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Expert Pediatric Tooth Extraction

Our expert pediatric dentists in Marblehead and Middleton may recommend a tooth extraction to remove a damaged tooth from your child’s mouth.


Pediatric Tooth Extractions: Our Top Rated Pediatric dentist's Expert Care for Your Child's Dental Health

You and our pediatric dentists at Marblehead and Middleton Smiles may collectively determine that your child requires a tooth extraction for a range of compelling reasons, including:

  • Severe Decay

  • Advanced Periodontal Disease

  • Severely Damaged or Broken Teeth

  • Poorly Positioned Teeth

  • Impacted Teeth

  • Preparation for Orthodontic Treatment

A tooth extraction can significantly impact your child's dental health and everyday well-being. The removal of teeth can potentially affect your child's ability to chew, influence their jaw joint, and cause teeth to shift. Prior to proceeding with a tooth extraction, our experienced pediatric dentist will engage in a thorough discussion of alternative treatment options. This discussion aims to help your child avoid potential complications and ensure their overall oral health. If a tooth extraction remains the most appropriate course of action for your child, our dedicated pediatric dentist and team will collaborate with you to facilitate a seamless treatment and recovery process.

Happy Mother with her Child

Tooth Extraction at Our Pediatric Dental Offices in Marblehead and Middleton, MA

1. Numbing the Area:

Our experienced pediatric dentist will start by applying a local anesthetic to ensure your child feels no pain during the procedure. We are committed to making the experience as pain-free as possible.

2. Gentle Extraction:

The extraction process may involve some pressure as our dentist gently rocks the tooth to widen the socket for removal. If your child experiences any discomfort, please encourage them to communicate immediately. Their comfort is paramount to us, and we'll address any issues promptly.

Sectioning, If Necessary:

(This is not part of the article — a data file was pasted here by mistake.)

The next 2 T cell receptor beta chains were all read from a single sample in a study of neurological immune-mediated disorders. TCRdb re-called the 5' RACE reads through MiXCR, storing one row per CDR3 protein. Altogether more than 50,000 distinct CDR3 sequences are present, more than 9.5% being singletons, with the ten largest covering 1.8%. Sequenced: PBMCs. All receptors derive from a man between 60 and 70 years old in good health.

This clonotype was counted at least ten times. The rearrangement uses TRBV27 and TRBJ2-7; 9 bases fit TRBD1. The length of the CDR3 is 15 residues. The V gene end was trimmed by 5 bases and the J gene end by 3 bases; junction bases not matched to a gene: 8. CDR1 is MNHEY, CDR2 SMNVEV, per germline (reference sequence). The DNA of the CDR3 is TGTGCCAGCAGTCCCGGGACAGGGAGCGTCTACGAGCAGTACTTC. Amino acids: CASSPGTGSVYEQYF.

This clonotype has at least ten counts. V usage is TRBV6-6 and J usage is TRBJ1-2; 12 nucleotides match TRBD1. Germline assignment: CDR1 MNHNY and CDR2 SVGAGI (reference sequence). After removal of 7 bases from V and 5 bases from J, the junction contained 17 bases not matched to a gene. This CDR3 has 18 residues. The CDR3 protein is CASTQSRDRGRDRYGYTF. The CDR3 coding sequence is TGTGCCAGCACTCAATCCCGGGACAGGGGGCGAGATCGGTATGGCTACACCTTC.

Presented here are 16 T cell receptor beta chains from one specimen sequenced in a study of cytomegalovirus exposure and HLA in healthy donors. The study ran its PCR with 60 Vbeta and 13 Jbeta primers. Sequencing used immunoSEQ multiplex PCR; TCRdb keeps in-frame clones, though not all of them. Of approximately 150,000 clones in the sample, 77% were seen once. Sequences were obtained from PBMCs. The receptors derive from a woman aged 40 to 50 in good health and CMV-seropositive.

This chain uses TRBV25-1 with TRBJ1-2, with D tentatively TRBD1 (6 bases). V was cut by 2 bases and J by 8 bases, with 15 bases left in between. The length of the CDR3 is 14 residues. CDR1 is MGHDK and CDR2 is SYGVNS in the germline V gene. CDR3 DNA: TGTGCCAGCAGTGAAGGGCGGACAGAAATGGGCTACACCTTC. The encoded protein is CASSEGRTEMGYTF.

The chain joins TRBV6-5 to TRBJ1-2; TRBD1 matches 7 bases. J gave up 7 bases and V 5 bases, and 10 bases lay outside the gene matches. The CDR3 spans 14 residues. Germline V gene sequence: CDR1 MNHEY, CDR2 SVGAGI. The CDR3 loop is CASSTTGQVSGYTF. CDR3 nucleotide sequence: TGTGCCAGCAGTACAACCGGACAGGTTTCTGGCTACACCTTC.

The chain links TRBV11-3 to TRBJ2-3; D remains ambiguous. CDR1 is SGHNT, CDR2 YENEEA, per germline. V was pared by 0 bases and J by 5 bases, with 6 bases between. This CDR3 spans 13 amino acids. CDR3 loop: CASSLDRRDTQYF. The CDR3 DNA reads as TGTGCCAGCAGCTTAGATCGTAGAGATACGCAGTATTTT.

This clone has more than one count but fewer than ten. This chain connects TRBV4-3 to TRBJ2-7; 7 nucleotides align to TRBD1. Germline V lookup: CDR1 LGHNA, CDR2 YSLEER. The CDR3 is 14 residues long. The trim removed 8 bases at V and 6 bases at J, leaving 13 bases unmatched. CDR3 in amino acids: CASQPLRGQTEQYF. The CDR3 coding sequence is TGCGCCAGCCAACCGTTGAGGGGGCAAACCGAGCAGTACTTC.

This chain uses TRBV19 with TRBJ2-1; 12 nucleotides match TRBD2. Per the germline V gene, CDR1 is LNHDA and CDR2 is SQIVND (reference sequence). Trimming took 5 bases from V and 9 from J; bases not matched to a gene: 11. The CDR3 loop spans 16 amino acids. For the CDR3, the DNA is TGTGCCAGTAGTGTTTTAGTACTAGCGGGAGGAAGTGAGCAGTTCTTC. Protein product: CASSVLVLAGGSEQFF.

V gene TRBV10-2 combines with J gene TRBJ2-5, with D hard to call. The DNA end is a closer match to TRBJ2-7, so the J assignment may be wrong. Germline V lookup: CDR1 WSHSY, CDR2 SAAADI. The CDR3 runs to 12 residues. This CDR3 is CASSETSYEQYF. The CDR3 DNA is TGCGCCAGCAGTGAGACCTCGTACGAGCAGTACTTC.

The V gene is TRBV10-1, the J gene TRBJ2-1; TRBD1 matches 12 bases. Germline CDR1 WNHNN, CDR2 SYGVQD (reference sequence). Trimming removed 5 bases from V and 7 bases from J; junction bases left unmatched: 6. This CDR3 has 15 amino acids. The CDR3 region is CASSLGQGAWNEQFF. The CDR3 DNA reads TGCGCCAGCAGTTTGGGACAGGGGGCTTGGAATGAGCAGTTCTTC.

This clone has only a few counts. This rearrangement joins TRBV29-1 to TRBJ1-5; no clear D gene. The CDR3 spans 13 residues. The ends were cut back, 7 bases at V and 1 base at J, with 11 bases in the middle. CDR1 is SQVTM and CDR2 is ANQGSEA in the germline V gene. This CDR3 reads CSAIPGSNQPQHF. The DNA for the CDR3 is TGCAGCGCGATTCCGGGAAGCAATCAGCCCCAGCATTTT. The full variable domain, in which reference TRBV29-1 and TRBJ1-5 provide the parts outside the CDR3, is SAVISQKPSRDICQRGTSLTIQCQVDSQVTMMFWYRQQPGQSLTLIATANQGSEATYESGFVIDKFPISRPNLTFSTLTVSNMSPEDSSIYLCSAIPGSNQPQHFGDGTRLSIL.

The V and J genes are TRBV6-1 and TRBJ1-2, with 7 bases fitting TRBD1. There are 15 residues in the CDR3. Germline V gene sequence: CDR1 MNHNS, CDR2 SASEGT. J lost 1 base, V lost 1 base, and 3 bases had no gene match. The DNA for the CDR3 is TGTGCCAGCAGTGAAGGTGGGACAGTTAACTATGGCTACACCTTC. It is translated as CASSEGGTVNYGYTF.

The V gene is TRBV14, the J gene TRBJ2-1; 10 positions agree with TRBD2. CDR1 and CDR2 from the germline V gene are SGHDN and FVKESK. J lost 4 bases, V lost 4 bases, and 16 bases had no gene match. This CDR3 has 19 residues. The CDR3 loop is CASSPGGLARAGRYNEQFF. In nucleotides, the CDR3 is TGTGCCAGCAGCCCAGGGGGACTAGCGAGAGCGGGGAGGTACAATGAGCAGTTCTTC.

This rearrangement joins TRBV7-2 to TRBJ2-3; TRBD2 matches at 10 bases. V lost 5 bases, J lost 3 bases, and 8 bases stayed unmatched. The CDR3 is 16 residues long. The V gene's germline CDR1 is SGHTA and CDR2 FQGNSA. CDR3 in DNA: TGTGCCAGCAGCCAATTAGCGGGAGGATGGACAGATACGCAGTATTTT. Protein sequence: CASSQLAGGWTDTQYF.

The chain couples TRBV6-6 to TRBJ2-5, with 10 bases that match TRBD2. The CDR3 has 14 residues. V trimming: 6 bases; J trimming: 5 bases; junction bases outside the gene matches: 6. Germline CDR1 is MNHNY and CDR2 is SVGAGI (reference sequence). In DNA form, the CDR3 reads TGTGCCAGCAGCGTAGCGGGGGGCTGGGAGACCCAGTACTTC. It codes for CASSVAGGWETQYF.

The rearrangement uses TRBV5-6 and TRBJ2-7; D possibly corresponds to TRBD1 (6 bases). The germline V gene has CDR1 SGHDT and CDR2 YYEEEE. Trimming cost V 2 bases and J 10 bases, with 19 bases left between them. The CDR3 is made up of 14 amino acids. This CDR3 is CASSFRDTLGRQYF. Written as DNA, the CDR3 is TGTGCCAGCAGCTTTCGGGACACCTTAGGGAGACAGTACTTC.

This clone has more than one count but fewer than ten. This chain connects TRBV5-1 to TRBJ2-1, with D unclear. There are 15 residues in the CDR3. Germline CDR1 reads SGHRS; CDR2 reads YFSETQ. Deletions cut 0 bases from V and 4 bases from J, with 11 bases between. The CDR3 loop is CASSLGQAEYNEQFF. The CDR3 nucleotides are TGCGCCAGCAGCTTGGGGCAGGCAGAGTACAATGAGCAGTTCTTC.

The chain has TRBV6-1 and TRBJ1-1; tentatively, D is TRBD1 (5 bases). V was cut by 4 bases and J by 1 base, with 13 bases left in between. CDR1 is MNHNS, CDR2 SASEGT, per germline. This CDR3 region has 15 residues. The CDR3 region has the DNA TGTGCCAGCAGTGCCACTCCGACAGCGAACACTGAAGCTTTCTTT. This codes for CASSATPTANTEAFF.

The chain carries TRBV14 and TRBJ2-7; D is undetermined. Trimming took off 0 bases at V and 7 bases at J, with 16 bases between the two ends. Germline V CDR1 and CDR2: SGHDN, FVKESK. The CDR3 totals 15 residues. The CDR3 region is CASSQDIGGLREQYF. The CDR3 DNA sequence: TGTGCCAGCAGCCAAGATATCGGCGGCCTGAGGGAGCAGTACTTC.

In certain cases, a tooth may require sectioning. This method is employed when a tooth is firmly anchored or has a curved root that hinders easy removal. Sectioning entails cutting the tooth into segments and removing each one individually.

After the Extraction: After your child's tooth extraction, the initial focus is on stopping any bleeding. We'll provide a gauze pad for your child to bite down on for 30-45 minutes immediately following the extraction. If bleeding persists, you can repeat the process with a fresh gauze pad for an additional 30 minutes.

It's crucial to safeguard the formation of a blood clot. For the first 72 hours following the procedure, please help your child avoid:

  • Vigorous rinsing

  • Using straws

  • Brushing near the extraction site

  • Strenuous physical activities

Post-extraction, some pain and swelling are normal. You can reduce swelling by applying an ice pack or a bag of frozen peas/corn to the area. Over-the-counter or prescribed pain medications, used as directed, can alleviate any discomfort. Swelling should subside within about 48 hours.

Ensure that your child takes any prescribed antibiotics for the recommended duration, even if they exhibit no infection symptoms. Keep them well-hydrated, consuming plenty of fluids and soft, nutritious foods on the day of the extraction. They can gradually resume their regular diet as comfort allows. Dental care routines, including brushing and flossing, can be reinstated after 24 hours, and normal activities can resume in a few days.

If your child experiences heavy bleeding, severe pain, persistent swelling for two to three days, or medication-related issues, please don't hesitate to contact our office. We are here to ensure your child's post-extraction experience is as smooth and comfortable as possible.

Mother with her Child

We're here for you at anytime

At any time during these first appointments or later during treatment, please contact our office if you have any questions. Our objective is always to make sure your visits with us are pleasant and informative.

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